Does Prosecco Taste Like Champagne?

5th October 2021

Glass of Champagne

Let’s talk about Prosecco, how it tastes, is it the cheaper Champagne option or is it an entirely different experience altogether?

Although Prosecco and Champagne are both Sparkling Wines, they are both made using different methods and different grapes, which does create two different tasting experiences.

The answer to Does Prosecco Taste Like Champagne is – No, primarily, Prosecco and Champagne have two very unique and recognizable tastes which would hardly ever cross over to the point where you might be mistaken when tasting blind.

Let’s go a little deeper and find out why they don’t end up tasting similar.

The Production Methods

The World Famous Tank Method - Stainless Steel Tanks - Wine Unfiltered

Prosecco – Prosecco is made using the Charmat (Tank) Method, which has the grapes ferment in stainless steel tanks, this method also doesn’t take as long as the Classic Method, so that’s why Prosecco will cost less than the likes of Champagne.

Champagne – Champagne is made using the Classic (Champagne) Method, which normally takes place in oak barrels and requires at least 18 months of ageing before it’s able to be packaged and sold.


Prosecco – Prosecco is made using the Glera Grape, which is a white grape, it can also be referred to as the Prosecco Grape, as it was its original name, it was changed once the grape was brought to Italy, the EU renamed it to Glera in 2009 to allow for the protection of ‘Prosecco’ as the name of a geographically-protected wine.

Its origins probably come from the country of Slovenia in a village called Prosecco (Slovene: Prosek), now it is mostly grown for the use of producing Prosecco in the Prosecco DOCG and DOC areas, in the likes of Veneto, Conegliano, Valdobbiadene and in the hills north of Treviso. It is also believed to have been grown in Ancient Roman times.

Prosecco has to be made with at least 85% of the Glera Grape, the other 15% can be made up from the likes of Verdiso, Chardonnay, Pinot Blanche, Pinot Gris, Pinot Noir, Bianchetta Trevigiana and Perera.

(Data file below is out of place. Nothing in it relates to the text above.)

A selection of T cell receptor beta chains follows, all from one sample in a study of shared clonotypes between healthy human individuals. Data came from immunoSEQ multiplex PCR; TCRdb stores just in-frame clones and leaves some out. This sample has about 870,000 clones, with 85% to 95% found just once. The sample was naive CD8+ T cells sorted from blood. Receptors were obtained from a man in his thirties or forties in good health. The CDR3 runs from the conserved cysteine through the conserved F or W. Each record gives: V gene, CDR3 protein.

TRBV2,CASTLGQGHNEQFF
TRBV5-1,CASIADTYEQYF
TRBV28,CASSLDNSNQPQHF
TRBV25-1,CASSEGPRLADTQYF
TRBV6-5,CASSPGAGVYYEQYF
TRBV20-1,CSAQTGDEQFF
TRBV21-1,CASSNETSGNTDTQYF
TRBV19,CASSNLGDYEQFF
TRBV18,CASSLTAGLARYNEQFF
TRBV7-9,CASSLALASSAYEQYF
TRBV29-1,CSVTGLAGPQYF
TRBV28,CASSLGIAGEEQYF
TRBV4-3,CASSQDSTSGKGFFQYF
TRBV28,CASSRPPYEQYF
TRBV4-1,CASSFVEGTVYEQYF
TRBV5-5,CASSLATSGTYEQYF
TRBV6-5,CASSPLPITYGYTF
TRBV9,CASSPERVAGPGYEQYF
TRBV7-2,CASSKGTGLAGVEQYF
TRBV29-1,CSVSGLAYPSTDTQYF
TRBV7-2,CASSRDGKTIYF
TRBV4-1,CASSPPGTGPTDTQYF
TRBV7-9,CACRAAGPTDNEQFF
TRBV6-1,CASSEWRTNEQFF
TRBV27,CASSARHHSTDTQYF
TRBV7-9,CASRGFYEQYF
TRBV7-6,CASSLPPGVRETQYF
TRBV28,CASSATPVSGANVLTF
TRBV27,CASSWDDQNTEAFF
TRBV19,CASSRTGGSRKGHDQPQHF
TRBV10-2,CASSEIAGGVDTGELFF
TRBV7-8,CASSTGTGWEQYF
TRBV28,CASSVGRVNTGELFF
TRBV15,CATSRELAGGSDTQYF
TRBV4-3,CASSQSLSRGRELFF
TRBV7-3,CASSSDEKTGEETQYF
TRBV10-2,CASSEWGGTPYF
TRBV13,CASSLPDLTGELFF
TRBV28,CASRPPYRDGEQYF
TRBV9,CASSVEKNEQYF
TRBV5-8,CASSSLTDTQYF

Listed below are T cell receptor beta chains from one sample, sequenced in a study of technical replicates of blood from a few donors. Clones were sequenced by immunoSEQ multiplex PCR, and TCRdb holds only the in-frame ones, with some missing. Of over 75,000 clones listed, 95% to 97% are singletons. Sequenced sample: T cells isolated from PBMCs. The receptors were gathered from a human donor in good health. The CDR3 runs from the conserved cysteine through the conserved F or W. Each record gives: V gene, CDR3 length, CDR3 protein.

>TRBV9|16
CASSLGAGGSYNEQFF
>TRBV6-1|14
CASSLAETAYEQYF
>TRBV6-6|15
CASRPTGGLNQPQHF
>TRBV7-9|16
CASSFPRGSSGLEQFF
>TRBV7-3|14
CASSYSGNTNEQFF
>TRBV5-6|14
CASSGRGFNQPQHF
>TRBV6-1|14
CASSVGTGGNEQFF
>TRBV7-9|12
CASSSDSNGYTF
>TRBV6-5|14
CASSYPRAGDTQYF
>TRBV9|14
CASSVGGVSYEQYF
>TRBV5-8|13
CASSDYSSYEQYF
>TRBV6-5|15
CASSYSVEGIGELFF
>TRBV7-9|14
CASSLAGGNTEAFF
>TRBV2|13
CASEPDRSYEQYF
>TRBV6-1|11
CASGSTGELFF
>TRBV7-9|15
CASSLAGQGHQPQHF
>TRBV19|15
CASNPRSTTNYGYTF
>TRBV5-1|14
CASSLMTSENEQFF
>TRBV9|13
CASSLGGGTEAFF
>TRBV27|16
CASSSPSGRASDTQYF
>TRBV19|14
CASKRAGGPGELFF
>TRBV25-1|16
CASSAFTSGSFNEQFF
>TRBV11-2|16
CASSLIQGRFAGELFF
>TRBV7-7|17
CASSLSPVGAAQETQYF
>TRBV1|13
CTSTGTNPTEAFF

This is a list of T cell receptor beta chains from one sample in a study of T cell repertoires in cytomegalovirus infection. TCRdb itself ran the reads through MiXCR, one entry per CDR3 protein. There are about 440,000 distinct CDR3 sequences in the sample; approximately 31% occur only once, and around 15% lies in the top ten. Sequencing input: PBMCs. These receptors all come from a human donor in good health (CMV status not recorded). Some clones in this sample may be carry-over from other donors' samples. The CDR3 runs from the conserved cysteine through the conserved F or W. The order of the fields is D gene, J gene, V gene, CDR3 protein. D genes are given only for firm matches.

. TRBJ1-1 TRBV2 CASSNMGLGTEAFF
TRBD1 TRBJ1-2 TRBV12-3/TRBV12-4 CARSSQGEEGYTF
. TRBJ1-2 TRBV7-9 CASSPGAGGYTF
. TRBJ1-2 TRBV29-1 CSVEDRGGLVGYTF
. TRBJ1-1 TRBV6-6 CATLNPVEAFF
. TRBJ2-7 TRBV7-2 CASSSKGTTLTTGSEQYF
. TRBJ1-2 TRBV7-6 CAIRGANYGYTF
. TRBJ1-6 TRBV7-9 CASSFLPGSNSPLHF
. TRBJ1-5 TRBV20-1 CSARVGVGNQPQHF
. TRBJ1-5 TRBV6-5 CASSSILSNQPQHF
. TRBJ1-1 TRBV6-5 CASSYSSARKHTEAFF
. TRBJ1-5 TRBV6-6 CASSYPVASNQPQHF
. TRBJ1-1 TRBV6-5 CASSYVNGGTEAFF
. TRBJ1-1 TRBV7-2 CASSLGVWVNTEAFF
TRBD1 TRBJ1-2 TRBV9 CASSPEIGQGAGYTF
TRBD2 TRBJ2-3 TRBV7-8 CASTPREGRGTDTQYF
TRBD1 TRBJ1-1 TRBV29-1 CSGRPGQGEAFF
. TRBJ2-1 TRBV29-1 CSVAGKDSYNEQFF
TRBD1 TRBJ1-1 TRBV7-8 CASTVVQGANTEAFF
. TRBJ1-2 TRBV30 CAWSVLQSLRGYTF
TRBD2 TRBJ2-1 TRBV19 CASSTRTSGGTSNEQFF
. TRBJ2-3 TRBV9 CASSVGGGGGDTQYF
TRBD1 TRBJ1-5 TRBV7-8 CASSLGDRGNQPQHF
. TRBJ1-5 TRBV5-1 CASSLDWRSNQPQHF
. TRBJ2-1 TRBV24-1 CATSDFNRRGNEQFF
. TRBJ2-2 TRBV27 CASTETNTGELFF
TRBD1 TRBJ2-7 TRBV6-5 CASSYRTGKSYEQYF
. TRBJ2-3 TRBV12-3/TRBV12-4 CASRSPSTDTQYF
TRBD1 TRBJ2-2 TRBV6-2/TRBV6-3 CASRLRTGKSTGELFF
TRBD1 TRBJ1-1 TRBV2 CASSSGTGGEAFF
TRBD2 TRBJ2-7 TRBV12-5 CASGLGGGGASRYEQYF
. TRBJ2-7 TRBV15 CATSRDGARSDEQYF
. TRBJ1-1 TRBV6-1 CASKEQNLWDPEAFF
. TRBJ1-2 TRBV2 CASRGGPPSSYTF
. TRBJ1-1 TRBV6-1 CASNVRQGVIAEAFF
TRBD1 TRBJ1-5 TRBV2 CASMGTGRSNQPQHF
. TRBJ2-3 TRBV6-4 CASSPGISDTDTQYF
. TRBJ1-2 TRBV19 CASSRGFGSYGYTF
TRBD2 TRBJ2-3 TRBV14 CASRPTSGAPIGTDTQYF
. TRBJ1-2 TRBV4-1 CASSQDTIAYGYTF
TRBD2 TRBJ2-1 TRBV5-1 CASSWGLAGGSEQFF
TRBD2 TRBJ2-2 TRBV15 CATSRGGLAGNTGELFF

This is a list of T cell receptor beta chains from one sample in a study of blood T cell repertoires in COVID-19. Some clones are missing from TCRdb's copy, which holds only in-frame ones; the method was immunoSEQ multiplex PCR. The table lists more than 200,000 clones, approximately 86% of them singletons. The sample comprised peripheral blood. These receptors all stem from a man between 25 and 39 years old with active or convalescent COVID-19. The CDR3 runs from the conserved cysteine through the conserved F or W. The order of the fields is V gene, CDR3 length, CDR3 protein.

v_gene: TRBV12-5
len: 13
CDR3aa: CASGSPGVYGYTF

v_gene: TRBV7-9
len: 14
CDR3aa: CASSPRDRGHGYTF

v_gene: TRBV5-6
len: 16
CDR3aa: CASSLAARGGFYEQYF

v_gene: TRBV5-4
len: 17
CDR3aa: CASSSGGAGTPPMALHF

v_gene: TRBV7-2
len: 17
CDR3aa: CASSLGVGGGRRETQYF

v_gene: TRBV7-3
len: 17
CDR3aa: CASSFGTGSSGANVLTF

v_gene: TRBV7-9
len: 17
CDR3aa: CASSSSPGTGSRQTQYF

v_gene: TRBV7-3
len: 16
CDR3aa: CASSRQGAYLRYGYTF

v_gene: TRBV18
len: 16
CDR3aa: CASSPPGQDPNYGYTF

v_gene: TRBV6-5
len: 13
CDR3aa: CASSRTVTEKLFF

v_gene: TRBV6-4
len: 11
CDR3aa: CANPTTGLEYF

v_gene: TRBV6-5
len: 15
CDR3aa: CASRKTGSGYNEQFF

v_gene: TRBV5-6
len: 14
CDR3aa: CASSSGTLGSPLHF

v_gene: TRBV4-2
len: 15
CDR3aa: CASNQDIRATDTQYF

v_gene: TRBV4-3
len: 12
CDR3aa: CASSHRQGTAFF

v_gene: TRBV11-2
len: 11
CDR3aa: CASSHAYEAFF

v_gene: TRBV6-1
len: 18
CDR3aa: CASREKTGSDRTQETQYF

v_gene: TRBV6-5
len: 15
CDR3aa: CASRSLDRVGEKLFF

Champagne – There are 3 main grapes used in the production of Champagne, Pinot Noir and Meunier which are both black grapes and Chardonnay which is a white grape, they can also use Arbane, Petit Meslier, Pinot Blanc and Pinot Gris but all together they amount to less than 0.3% of plantings in the Champagne region.

Different grapes will produce different aromas and flavours, but the production methods and length of time will also affect the aromas and flavours that you will get out of your bottle of Sparkling Wine.

Aromas & Flavours

Prosecco – When you pour yourself a glass of Prosecco you normally get a light, fruity, floral and even sweet taste and aroma, it’s easy to drink and perfect for cocktails.

Aromas & Flavours:

  • Green Fruits
  • Apples – Red or Green
  • Pears
  • Tropical Fruits
  • Pineapple
  • Banana
  • Melon
  • Peach
  • Blossom – Yellow or White
  • Floral
  • Zesty – Lemon or Lime

Champagne – A more complex wine offering a 04bolder experience that gives you, oaky, toasty, brioche, buttery and yellow fruit flavours, some can be high in acidity or some can be silky and smooth, it is the drink you associate with money, success and joyful occasions, a drink to sometimes take your time over.

Aromas & Flavours:

  • Toast
  • Burnt Toast
  • Butter
  • Brioche
  • Croissant
  • Yellow Fruits
  • Yellow Stone Fruits
  • Green Fruits
  • Oak
  • Burnt Oak
  • Zesty – Lemon or Lime
  • Floral

So hopefully this has helped you see the difference between Prosecco and Champagne, this was just a basic explanation of the differences between the two, if you would like to find out more then please do look at any of the following articles or use the search bar at the very bottom of this page.

How Traditional Method Sparkling Wine Is Made Traditional Method, sometimes referred to as the Méthode Champenoise, is famously used to create Champagne in the Champagne region of France, but it isn’t exclusively used there.

What is Charmat Method?The Charmat Method is widely associated with Prosecco, but it isn’t just Italy that uses this method, it is also used in countries like Germany and America.

What To Expect From Tasting Champagne, Prosecco & Cava When enjoying a glass of Champagne, Prosecco or Cava, there are certain aromas and flavours that are…

Oliver Walkey

Champagne and Sparkling Wine Writer, Focused on Bringing the Exciting and Fascinating World of Bubbly to You.